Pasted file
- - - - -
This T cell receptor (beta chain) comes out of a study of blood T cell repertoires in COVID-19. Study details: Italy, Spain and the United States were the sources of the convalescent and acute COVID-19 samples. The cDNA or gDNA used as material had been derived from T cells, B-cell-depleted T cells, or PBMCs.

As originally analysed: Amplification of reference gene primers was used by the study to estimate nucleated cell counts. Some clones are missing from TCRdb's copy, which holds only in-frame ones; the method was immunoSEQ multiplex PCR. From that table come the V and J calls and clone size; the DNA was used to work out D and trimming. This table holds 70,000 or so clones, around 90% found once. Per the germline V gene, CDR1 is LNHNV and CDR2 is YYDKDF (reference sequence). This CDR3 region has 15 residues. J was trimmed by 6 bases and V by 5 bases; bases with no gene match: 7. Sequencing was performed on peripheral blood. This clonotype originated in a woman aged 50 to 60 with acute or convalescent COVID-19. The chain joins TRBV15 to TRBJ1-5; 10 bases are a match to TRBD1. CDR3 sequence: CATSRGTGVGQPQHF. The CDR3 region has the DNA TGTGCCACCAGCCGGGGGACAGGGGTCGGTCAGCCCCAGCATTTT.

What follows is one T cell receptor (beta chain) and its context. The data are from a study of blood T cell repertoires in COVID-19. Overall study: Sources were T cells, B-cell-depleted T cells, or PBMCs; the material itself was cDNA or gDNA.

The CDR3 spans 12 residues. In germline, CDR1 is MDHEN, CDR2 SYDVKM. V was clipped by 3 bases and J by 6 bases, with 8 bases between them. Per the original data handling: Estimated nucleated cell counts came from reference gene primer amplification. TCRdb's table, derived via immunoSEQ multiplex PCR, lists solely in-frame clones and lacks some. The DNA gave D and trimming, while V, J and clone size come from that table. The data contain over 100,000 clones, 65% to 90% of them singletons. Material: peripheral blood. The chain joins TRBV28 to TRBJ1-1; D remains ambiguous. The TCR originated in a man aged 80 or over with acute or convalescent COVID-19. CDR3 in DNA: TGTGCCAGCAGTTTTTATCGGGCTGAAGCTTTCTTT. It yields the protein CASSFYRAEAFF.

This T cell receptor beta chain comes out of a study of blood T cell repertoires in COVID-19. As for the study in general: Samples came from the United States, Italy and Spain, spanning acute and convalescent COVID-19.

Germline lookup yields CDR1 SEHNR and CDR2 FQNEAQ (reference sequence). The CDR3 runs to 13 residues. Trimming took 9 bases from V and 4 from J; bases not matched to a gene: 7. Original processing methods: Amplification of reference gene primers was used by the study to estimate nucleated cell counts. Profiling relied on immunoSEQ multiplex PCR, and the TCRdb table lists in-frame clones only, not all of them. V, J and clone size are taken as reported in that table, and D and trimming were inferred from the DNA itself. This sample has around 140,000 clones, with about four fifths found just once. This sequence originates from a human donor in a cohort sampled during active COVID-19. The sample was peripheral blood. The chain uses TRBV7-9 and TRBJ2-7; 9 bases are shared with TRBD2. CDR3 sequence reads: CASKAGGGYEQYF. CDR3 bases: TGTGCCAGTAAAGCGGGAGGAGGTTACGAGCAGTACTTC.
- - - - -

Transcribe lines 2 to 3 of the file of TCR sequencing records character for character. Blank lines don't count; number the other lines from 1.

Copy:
As originally analysed: Amplification of reference gene primers was used by the study to estimate nucleated cell counts. Some clones are missing from TCRdb's copy, which holds only in-frame ones; the method was immunoSEQ multiplex PCR. From that table come the V and J calls and clone size; the DNA was used to work out D and trimming. This table holds 70,000 or so clones, around 90% found once. Per the germline V gene, CDR1 is LNHNV and CDR2 is YYDKDF (reference sequence). This CDR3 region has 15 residues. J was trimmed by 6 bases and V by 5 bases; bases with no gene match: 7. Sequencing was performed on peripheral blood. This clonotype originated in a woman aged 50 to 60 with acute or convalescent COVID-19. The chain joins TRBV15 to TRBJ1-5; 10 bases are a match to TRBD1. CDR3 sequence: CATSRGTGVGQPQHF. The CDR3 region has the DNA TGTGCCACCAGCCGGGGGACAGGGGTCGGTCAGCCCCAGCATTTT.

What follows is one T cell receptor (beta chain) and its context. The data are from a study of blood T cell repertoires in COVID-19. Overall study: Sources were T cells, B-cell-depleted T cells, or PBMCs; the material itself was cDNA or gDNA.